APOL1 Risk Variants, Race, and Progression of Chronic Kidney Disease

Study Questions:

What are the effects of apolipoprotein L1 (APOL1) risk variants on the progression of chronic kidney disease (CKD)?

Methods:

The authors examined the effects of APOL1 risk variants on the progression of CKD separately in the AASK (African American Study of Kidney Disease and Hypertension) and the CRIC (Chronic Renal Insufficiency Cohort) study. Patients in AASK were self-identified as black and had CKD attributed to hypertension; between 1995 and 2001, 693 were included in the current study after providing informed consent for collection of DNA and having adequate genotyping data. The authors reported the association between APOL1 risk status (defined by 0, 1, or 2 copies of the risk alleles) and the composite renal outcome (doubling of the serum creatinine level from baseline or incident end-stage renal disease). In the CRIC study, the primary exposure variables were racial ancestry (black or white) and APOL1 risk status (genotyped only in the black patients); patients were enrolled from 2003 to 2008 (and patients with diabetes were included). The primary outcomes were the rate of decline of kidney function and the composite of end-stage renal disease or a decline in the estimated glomerular filtration rate (eGFR) of at least 50% from baseline.

Results:

In the AASK study, the primary outcome occurred in 58.1% of those with high-risk APOL1 status (93 of 160 patients), compared to 36.6% in the APOL1 low risk status (hazard ratio, 1.88; P<0.001). The effect of APOL1 was not confounded by hypertension, and baseline proteinuria did not modify the effect of APOL1 on disease progression. Compared to white patients in the CRIC study, black patients in the APOL1 high-risk group had a more rapid decline in the eGFR and a higher risk of the composite renal outcomes (in both diabetic and nondiabetic patients, p < 0.001 for all comparisons).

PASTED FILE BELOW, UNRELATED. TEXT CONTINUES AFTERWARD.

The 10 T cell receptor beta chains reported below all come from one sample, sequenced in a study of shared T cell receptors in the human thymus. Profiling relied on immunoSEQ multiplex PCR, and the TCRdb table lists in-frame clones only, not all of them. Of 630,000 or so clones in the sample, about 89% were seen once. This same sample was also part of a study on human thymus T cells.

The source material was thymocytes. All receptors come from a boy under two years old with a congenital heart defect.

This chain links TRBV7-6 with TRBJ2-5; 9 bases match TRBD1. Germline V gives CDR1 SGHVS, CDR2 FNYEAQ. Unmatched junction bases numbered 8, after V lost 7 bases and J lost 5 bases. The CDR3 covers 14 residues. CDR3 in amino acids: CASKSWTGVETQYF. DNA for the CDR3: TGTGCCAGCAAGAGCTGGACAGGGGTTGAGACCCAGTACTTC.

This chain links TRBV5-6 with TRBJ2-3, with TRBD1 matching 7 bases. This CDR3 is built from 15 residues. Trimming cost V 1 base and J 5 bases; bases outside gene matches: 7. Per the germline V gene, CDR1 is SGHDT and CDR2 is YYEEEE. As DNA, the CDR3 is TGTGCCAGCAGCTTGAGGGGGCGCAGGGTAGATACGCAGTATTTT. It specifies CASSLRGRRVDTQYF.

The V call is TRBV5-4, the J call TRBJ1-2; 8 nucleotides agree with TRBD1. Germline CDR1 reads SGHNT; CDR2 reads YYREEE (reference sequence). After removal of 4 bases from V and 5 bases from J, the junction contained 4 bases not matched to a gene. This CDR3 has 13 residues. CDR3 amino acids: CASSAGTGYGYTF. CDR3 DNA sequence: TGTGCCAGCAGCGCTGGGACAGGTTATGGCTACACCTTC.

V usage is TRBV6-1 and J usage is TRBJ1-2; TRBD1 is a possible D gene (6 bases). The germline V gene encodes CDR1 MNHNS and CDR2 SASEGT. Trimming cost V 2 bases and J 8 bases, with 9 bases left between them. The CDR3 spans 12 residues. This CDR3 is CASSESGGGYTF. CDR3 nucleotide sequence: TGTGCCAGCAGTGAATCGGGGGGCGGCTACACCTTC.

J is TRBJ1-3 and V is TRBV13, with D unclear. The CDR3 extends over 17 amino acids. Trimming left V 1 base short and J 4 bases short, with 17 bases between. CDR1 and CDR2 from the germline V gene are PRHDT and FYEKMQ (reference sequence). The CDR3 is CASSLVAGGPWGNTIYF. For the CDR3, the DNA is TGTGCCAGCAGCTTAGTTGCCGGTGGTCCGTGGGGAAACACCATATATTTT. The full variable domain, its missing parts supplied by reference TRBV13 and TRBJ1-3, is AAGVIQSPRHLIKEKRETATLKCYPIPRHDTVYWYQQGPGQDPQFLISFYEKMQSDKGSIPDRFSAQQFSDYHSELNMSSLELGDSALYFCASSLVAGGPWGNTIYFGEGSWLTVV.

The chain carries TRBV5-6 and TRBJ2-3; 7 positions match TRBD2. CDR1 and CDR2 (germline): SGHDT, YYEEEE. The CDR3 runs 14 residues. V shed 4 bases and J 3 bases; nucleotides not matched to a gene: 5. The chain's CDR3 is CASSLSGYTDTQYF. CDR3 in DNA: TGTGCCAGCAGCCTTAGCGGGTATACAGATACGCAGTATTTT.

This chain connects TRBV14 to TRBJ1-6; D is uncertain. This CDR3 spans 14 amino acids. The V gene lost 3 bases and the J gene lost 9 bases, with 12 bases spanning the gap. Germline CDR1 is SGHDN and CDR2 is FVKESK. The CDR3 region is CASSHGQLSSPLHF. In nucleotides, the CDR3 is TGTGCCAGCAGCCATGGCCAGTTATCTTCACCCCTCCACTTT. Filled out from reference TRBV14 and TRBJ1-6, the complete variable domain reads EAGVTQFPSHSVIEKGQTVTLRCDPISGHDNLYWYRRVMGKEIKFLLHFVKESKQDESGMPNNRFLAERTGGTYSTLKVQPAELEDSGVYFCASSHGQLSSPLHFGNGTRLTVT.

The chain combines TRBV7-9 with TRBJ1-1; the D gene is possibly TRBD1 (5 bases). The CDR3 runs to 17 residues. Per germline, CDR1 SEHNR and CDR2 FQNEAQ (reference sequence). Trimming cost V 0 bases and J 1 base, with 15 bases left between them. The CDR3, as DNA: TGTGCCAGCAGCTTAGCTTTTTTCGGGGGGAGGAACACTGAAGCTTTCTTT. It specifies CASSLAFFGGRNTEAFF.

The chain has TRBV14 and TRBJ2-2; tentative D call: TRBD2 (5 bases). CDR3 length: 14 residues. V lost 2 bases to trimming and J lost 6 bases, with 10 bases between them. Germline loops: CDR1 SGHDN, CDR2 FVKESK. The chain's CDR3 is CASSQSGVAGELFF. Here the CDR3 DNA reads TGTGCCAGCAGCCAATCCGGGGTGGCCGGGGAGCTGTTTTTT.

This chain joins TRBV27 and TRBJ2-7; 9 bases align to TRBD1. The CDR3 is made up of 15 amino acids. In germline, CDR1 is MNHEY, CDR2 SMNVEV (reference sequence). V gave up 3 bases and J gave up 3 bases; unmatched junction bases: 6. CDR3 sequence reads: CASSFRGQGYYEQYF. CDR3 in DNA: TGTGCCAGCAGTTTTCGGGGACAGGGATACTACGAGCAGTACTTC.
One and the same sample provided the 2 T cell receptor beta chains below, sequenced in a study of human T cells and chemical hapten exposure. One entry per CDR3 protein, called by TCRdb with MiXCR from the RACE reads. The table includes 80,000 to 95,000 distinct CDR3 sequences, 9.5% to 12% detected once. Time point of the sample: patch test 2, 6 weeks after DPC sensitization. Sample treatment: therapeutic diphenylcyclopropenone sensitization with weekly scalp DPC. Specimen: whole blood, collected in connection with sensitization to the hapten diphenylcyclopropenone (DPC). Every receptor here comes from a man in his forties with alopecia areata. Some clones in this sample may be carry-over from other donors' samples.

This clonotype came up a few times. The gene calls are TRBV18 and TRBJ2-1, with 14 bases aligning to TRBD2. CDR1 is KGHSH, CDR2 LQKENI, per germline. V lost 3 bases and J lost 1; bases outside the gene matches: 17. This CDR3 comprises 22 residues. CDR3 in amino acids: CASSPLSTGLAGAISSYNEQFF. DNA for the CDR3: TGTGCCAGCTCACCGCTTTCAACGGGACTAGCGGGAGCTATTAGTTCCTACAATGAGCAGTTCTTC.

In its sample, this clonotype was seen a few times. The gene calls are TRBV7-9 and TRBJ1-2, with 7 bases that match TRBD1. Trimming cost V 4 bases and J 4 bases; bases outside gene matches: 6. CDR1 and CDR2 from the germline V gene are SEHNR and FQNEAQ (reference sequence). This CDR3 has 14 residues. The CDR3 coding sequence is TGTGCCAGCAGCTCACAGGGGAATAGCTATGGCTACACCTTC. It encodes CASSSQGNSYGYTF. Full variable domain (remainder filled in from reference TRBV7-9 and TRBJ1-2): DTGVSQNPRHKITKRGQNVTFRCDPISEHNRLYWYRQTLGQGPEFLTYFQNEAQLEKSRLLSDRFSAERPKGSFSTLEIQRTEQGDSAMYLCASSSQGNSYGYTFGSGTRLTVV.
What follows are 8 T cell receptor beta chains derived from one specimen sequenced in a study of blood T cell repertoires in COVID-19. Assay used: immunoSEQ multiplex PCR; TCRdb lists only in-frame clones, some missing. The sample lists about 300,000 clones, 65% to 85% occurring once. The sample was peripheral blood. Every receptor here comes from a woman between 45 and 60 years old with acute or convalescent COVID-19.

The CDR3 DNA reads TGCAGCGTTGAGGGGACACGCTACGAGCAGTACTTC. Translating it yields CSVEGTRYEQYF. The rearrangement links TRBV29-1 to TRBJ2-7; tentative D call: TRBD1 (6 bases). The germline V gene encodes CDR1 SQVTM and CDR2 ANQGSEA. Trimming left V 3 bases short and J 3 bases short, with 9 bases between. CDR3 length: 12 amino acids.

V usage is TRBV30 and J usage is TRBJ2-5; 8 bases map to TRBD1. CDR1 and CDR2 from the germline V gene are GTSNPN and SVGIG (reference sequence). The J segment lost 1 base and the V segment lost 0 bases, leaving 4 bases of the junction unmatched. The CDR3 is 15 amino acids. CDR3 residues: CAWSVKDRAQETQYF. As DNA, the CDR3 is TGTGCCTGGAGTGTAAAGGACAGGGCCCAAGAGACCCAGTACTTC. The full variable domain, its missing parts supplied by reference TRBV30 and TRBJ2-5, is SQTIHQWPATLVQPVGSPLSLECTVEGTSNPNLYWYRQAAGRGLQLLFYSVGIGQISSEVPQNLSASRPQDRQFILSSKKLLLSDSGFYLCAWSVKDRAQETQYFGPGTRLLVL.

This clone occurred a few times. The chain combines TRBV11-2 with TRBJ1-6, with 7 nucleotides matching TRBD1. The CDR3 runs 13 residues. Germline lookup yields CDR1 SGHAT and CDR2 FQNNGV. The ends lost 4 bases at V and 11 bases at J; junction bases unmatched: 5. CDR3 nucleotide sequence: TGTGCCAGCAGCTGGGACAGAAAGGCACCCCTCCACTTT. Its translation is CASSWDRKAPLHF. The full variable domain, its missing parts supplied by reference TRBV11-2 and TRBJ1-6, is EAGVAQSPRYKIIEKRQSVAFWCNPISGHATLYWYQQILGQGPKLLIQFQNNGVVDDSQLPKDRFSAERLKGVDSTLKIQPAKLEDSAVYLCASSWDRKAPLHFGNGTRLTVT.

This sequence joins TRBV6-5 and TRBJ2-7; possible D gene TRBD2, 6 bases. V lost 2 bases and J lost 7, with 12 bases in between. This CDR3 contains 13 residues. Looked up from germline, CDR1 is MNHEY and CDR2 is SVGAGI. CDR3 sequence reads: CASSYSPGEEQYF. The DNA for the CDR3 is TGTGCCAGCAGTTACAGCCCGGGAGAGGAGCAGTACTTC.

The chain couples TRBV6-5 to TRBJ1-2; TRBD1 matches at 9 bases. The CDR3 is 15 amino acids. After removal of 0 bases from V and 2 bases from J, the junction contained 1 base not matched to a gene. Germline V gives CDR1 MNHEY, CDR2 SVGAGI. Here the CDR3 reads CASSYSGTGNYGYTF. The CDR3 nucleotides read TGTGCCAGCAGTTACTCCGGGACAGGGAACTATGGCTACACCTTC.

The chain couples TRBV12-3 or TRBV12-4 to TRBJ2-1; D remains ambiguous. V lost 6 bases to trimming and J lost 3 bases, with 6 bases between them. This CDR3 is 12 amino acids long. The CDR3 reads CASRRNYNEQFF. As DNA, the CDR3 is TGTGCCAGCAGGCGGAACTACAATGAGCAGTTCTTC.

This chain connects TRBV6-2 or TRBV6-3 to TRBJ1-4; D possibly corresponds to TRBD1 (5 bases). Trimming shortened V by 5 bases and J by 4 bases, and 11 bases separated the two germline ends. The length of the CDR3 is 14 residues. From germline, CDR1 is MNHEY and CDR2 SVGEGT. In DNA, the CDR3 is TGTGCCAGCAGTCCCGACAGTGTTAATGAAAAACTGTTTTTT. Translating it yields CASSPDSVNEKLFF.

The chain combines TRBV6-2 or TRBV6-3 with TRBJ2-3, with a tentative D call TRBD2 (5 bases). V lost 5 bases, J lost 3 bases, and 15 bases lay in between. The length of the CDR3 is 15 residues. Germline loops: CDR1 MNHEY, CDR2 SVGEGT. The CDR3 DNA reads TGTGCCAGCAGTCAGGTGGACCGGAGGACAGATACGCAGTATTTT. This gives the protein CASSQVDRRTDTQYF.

Conclusions:

There is a strong association between the presence of renal APOL1 high risk variants and disease progression. Nonetheless, the presence of APOL1 risk variants does not alone account for racial disparities in rates of progression of CKD.

Perspective:

Although little is known about the role of APOL1 in the kidney, a chromosomal region containing the gene encoding APOL1 has been implicated in the increased risk of black patients for CKD attributed to hypertension. In the present analysis of the AASK and CRIC studies, the authors provided convincing evidence that APOL1 high risk status is associated with disease progression. While these results help to elucidate the increased risk of end-stage renal disease among black patients (compared to white patients), there is still a need to understand other factors that may account for remaining racial disparities in disease progression of CKD. Future studies should also clarify our understanding of APOL1; as the authors acknowledge, there is a possibility that the adverse outcomes related to APOL1 high risk variants are related to their linkage with other causal variants or genes.

Clinical Topics: Prevention, Hypertension

Keywords: Risk, European Continental Ancestry Group, Proteinuria, Creatinine, Renal Insufficiency, Kidney Diseases, Biological Markers, Cardiology, Glomerular Filtration Rate, Genotype, African Continental Ancestry Group, Hypertension, United States, Diabetes Mellitus, Disease Progression


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